Maturity | Type | Par Yield | Zero Rate |
---|---|---|---|

6 months |
TBill (no coupon) |
\(y_{0.5yr}=1.05\%\) | 1.05% |

1 year |
TBill (no coupon) |
\(y_{1yr}=1.2\%\) | 1.2% |

1.5 years | Hypothetical TNote | \(y_{1.5yr}=1.5\%\) | \(\color{green}r_{1.5}=1.5026\%\) |

2 year |
TNote |
\(y_{2yr}=2.2\%\) | \({\color{green}r_{2}=2.2146\%}\) |

2.5 year | Hypothetical TNote | \(y_{2.5yr}=2.4\%\) | |

3 year |
TNote |
\(y_{3yr}=2.8\%\) | |

3.5 year | Hypothetical TNote | \(y_{3.5yr}=3\%\) | |

4 year | Hypothetical TNote | \(y_{4yr}=3.4\%\) | |

… |

**Iteration 3**

Now consider the pricing of the 2.5-year TNote. Its par yield hence coupon rate is \(y_{2.5}=2.4\%\). Notice that we now have \(\color{green}r_{1.5}\) and \(\color{green}r_{2}\) available from last iterations, and the only unknown variable is now the 2.5-year spot rate (zero rate) \({\color{red}r_{2.5}}\):

\[ P(\text{2.5yr } y_{2.5}\% \text{ TNote}) = \frac{0.5\times y_{2.5}}{1+\frac{r_{0.5}}{2}} + \frac{0.5\times y_{2.5}}{(1+\frac{r_{1}}{2})^2} + \frac{0.5\times y_{2.5}}{(1+\frac{\color{green}r_{1.5}}{2})^3} +\frac{0.5\times y_{2.5}}{(1+\frac{\color{green}r_{2}}{2})^4} + \frac{0.5\times y_{2.5}+100}{(1+\frac{\color{red}r_{2.5}}{2})^4}=100 \]

We can solve for the 2.5-year spot rate (zero rate) \({\color{red}r_{2.5}}\). It turns out that in this example, \({\color{green}r_{2.5}=2.4176\%}\).

Maturity | Type | Par Yield | Zero Rate |
---|---|---|---|

6 months |
TBill (no coupon) |
\(y_{0.5yr}=1.05\%\) | 1.05% |

1 year |
TBill (no coupon) |
\(y_{1yr}=1.2\%\) | 1.2% |

1.5 years | Hypothetical TNote | \(y_{1.5yr}=1.5\%\) | \(\color{green}r_{1.5}=1.5026\%\) |

2 year |
TNote |
\(y_{2yr}=2.2\%\) | \({\color{green}r_{2}=2.2146\%}\) |

2.5 year | Hypothetical TNote | \(y_{2.5yr}=2.4\%\) | \({\color{green}r_{2.5}=2.4176\%}\) |

3 year |
TNote |
\(y_{3yr}=2.8\%\) | |

3.5 year | Hypothetical TNote | \(y_{3.5yr}=3\%\) | |

4 year | Hypothetical TNote | \(y_{4yr}=3.4\%\) | |

… |

**Iterations continue…**

Eventually, we will be able to fill all the blanks in the table by working out the zero rates for all maturities.

### Plotting yield curves

In terms of the example above, we can plot the par yields (blue) and bootstrapped zero rates (red) as below.

What does a yield curve look like in real world?

See an animation of the daily yield curves since January 2021 to August 2023^{6}. This is the par yield curve without interpolation. I simply connect consecutive par yields straightly.

^{6} Yes, yield curve is not constant. As time changes, the par yields (hence spot rates) change!

Stata code for the animation

```
/* Yield Curve Animation Frames */
/* Import data from FRED */
///
import fred DGS1MO DGS3MO DGS6MO DGS1 DGS2 DGS3 DGS5 DGS7 DGS10 DGS20 DGS30, aggregate(daily,eop) clear
daterange(2021-01-01 2023-08-25) drop datestr
/* Rename vars to reshape */
foreach yr in 1 2 3 5 7 10 20 30 {
`yr'*12
loc months = rename DGS`yr' DGS`months'
}foreach m in 1 3 6 {
rename DSG`m'MO DGS`m'
}reshape long DGS, i(daten) j(maturityInMonths)
rename DGS yield
/* Vars */
gen maturity = maturityInMonths/12
label var maturity "Maturity (years)"
label var yield "Yield (%)"
/* Remove no-yield dates */
drop if yield == .
loc i = 0forvalues year = 2021/2023 {
forvalues month = 1/12 {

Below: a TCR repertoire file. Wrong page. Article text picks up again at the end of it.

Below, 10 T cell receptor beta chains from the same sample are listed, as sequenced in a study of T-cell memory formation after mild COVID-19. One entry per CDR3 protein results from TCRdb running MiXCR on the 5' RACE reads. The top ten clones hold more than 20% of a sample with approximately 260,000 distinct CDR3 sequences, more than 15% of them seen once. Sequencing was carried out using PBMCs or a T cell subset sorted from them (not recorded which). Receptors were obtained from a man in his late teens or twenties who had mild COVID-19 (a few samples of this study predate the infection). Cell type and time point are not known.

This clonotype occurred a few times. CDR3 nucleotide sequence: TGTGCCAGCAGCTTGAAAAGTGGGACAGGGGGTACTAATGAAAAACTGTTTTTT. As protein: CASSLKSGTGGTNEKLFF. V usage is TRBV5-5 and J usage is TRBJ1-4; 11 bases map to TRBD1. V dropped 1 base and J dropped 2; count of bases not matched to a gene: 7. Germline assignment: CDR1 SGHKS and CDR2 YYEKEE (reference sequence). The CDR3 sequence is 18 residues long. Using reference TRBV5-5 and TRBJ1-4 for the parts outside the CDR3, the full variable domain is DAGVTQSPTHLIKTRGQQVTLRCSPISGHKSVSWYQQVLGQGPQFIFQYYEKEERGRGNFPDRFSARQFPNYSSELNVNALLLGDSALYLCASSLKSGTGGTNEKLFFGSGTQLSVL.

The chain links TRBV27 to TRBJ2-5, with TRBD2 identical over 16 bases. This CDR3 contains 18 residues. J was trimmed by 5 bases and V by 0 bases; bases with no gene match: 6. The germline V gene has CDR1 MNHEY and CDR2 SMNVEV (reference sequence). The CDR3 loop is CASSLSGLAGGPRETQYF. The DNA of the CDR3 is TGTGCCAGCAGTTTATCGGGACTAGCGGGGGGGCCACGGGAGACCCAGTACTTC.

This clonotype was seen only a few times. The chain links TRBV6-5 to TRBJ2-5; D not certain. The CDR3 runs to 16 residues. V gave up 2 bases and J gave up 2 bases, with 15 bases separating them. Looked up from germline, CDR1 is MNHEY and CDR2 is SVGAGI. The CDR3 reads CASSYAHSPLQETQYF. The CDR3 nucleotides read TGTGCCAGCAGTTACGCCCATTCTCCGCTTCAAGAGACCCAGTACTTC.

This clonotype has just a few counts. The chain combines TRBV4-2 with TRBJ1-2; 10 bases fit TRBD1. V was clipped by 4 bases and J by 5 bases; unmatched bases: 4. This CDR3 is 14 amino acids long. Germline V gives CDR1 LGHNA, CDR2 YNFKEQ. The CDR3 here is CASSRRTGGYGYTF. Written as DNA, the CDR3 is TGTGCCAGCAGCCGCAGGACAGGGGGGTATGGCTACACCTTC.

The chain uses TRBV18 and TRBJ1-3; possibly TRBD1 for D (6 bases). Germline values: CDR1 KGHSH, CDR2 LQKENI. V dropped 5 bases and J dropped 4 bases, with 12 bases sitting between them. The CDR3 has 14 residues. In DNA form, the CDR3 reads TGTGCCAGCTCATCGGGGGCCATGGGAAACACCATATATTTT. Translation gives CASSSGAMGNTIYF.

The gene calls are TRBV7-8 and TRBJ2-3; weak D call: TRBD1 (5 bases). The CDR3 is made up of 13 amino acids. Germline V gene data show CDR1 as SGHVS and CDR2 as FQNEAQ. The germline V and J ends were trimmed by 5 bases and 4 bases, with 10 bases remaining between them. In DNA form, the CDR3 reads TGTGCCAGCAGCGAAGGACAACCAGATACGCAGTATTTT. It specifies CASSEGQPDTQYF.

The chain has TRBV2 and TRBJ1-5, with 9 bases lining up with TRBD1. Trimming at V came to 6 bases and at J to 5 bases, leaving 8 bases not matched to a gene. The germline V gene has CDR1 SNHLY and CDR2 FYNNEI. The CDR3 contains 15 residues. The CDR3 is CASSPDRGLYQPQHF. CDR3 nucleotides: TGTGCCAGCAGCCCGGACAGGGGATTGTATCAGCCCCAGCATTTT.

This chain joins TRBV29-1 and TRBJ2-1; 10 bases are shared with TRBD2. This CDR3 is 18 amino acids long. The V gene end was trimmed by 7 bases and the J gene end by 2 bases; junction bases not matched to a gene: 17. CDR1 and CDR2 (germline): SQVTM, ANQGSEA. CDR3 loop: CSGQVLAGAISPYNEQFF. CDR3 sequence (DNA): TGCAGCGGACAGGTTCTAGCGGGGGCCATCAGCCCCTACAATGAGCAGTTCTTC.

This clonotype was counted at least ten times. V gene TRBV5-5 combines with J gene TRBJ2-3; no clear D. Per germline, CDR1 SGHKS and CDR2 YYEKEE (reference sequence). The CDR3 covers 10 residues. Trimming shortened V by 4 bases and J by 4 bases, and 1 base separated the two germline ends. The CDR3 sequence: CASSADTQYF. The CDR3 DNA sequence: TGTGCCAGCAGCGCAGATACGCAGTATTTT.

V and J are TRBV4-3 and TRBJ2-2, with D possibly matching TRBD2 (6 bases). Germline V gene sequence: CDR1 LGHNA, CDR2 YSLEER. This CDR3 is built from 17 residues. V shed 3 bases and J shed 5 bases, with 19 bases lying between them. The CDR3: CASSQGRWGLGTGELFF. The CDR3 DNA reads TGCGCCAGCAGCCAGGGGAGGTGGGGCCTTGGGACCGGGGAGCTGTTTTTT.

forvalues day = 1/31 {
/* Skip dates without data */
date = mdy(`month', `day', `year')
loc if `date' == . {
continue
}local formatted_date : display %tdY-m-d `date'
di "`formatted_date'"
if daten== mdy(`month',`day',`year'), meanonly
su if r(N)==0 {
continue
}/* Plot and index each date as a frame */
`i' + 1
loc i = twoway (spike yield maturity, sort lcolor(%30) lpattern(dash)) ///
sort) if daten== mdy(`month',`day',`year'), ///
(connected yield maturity, ylabel(0(1)10) xtitle(Maturity) ///
xlabel(0.5 "6M" 1 "1Y" 2 "2Y" 3 "3Y" 5 "5Y" 7 "7Y" ///
"10Y" 20 "20Y" 30 "30Y", labsize(vsmall) ///
10 title(Yield Curve of U.S. Treasury Securities) ///
angle(forty_five)) subtitle("Date: `formatted_date'") ///
caption(Made by Dr. Mingze Gao, size(vsmall) position(5)) ///
note(Source: FRED) legend(off)
graph export "yiled_curve_`i'.png", replace
}
} }
```

### Shapes of yield curve

We can see from the animation above that the yield curve has been overall **shifted** upwardly in the past few years. Moreover, the **shape** of the yield curve has changed.

- In 2021, the yield curve’s shape was
**normal**, meaning that it’s upward-sloping with short-term yields lower than long-term yields. - In 2022, the yield curve’s shape became
**flat**, meaning that the short-term yields are similar to those long-term yields. - Since late 2022 and in 2023, the yield curve’s shape is
**inverted**, meaning that it’s downward-sloping the short-term yields higher than long-term yields.

These shapes of yield curves are informative.

- An
**upward-sloping yield curve**generally indicates that investors expect the economy to grow in the future, leading to higher inflation and interest rates. It reflects the market’s anticipation of increasing borrowing costs and potentially rising demand for credit. - A
**flat yield curve**could suggest uncertainty about the economic outlook. It might also indicate that the central bank is maintaining a neutral stance or that market participants believe that current interest rates are close to their peak. - An
**inverted yield curve**is often seen as a signal of potential economic slowdown or recession. It suggests that investors expect future interest rates to decline due to weaker economic conditions. An inverted curve can indicate that market participants expect the central bank to cut interest rates to stimulate economic growth.